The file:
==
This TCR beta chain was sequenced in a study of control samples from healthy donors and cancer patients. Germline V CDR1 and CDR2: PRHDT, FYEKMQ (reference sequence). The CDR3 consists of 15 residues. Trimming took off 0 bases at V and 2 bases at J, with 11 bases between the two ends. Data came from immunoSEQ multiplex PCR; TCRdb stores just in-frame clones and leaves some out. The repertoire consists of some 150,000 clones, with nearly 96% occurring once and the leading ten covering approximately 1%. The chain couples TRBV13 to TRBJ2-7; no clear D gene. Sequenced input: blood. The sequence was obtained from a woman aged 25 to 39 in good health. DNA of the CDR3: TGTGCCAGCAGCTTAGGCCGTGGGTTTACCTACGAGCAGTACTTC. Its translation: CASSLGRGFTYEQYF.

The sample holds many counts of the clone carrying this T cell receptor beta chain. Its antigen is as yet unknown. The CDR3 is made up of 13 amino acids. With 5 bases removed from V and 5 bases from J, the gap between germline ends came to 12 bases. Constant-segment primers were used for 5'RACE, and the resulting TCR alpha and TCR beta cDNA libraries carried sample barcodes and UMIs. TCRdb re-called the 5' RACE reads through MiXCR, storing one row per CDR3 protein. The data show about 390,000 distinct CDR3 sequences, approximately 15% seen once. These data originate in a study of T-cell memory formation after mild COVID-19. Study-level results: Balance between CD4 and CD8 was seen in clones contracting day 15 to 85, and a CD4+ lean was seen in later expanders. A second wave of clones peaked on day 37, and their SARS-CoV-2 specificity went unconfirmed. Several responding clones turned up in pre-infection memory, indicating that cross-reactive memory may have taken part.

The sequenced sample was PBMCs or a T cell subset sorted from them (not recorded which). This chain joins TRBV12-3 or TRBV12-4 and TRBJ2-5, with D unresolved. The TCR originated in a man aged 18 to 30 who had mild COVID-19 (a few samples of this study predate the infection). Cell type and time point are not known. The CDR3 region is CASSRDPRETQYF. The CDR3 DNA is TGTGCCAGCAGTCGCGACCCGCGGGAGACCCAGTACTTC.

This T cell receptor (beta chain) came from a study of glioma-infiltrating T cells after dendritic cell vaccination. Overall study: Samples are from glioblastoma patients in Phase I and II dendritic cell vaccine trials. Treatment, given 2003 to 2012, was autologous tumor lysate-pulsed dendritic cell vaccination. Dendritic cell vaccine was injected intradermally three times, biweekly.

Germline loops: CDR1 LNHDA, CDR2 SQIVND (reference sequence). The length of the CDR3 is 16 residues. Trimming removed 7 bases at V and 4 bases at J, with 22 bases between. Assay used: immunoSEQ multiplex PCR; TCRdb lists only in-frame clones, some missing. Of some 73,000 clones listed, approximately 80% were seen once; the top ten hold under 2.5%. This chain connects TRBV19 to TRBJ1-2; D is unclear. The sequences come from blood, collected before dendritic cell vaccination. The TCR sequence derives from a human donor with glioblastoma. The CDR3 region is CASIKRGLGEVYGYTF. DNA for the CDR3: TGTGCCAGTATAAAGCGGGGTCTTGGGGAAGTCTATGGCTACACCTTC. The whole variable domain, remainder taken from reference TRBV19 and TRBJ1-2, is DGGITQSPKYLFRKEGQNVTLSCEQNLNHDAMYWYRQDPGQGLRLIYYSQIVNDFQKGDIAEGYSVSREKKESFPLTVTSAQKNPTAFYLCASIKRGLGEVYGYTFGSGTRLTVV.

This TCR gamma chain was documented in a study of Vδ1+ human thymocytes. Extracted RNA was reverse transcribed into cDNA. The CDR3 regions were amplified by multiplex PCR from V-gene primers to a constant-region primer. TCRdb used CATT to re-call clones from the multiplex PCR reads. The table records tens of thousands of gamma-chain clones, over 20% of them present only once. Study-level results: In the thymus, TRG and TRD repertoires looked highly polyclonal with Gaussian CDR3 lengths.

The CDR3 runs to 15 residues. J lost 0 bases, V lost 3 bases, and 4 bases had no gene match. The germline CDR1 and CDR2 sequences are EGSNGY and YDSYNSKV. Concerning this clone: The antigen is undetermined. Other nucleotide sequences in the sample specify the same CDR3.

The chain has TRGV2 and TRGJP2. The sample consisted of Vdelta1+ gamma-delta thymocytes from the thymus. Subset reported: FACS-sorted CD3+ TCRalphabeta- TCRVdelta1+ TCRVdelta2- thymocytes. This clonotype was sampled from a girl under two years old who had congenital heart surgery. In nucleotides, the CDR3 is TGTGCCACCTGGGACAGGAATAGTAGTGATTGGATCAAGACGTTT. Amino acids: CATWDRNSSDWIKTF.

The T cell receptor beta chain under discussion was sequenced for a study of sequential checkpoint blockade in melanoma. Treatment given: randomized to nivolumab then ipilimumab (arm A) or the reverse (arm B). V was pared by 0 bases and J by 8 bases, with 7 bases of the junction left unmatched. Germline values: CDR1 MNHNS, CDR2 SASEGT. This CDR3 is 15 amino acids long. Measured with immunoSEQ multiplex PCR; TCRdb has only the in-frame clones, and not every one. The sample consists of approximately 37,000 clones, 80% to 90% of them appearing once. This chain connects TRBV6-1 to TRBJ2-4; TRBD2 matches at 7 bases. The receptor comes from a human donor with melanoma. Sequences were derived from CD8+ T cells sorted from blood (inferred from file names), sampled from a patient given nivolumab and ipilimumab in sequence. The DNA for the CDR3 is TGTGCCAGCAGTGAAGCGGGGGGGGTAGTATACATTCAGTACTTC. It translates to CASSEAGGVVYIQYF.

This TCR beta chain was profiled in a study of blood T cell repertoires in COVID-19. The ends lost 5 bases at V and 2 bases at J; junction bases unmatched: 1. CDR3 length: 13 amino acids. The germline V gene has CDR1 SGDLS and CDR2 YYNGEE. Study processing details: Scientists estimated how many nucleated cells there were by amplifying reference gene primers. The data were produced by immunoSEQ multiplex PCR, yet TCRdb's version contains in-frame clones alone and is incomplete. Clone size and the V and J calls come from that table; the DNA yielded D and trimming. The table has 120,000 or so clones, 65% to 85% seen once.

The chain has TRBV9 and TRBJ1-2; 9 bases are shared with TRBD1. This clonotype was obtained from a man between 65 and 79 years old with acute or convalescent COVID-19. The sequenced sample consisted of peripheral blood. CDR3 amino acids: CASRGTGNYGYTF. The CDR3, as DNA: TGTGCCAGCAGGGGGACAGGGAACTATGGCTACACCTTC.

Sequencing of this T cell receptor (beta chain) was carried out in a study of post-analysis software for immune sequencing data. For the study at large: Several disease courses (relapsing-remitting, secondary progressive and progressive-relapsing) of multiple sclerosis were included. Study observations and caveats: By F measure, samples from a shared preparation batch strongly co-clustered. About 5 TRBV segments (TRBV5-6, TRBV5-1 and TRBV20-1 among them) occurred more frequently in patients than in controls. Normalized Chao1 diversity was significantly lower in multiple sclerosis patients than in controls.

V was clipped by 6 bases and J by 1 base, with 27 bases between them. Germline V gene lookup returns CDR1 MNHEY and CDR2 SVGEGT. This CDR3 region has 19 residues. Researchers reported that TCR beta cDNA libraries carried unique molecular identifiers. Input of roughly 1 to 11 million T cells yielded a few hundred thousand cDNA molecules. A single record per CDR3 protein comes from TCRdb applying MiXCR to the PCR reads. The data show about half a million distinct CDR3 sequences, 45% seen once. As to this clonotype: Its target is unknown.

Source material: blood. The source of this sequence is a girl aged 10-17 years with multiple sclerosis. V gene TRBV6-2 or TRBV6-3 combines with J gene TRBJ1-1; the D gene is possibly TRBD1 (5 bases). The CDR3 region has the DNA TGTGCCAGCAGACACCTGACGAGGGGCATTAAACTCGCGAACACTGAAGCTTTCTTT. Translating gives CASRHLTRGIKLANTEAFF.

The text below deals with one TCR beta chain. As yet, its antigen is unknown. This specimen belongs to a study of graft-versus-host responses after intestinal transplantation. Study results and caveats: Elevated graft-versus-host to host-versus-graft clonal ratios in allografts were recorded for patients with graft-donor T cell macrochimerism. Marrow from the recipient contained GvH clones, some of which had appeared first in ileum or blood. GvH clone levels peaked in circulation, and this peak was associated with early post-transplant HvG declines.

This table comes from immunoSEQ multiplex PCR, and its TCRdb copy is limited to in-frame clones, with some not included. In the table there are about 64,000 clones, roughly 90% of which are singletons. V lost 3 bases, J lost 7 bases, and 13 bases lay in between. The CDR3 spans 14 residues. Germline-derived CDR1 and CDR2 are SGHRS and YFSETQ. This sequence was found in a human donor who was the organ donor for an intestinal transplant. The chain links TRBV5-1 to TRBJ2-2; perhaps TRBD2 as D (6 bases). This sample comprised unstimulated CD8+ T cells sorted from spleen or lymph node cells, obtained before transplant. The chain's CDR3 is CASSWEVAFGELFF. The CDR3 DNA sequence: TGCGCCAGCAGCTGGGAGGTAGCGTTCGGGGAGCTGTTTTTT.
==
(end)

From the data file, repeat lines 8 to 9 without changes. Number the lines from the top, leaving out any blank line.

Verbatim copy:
The chain has TRGV2 and TRGJP2. The sample consisted of Vdelta1+ gamma-delta thymocytes from the thymus. Subset reported: FACS-sorted CD3+ TCRalphabeta- TCRVdelta1+ TCRVdelta2- thymocytes. This clonotype was sampled from a girl under two years old who had congenital heart surgery. In nucleotides, the CDR3 is TGTGCCACCTGGGACAGGAATAGTAGTGATTGGATCAAGACGTTT. Amino acids: CATWDRNSSDWIKTF.

The T cell receptor beta chain under discussion was sequenced for a study of sequential checkpoint blockade in melanoma. Treatment given: randomized to nivolumab then ipilimumab (arm A) or the reverse (arm B). V was pared by 0 bases and J by 8 bases, with 7 bases of the junction left unmatched. Germline values: CDR1 MNHNS, CDR2 SASEGT. This CDR3 is 15 amino acids long. Measured with immunoSEQ multiplex PCR; TCRdb has only the in-frame clones, and not every one. The sample consists of approximately 37,000 clones, 80% to 90% of them appearing once. This chain connects TRBV6-1 to TRBJ2-4; TRBD2 matches at 7 bases. The receptor comes from a human donor with melanoma. Sequences were derived from CD8+ T cells sorted from blood (inferred from file names), sampled from a patient given nivolumab and ipilimumab in sequence. The DNA for the CDR3 is TGTGCCAGCAGTGAAGCGGGGGGGGTAGTATACATTCAGTACTTC. It translates to CASSEAGGVVYIQYF.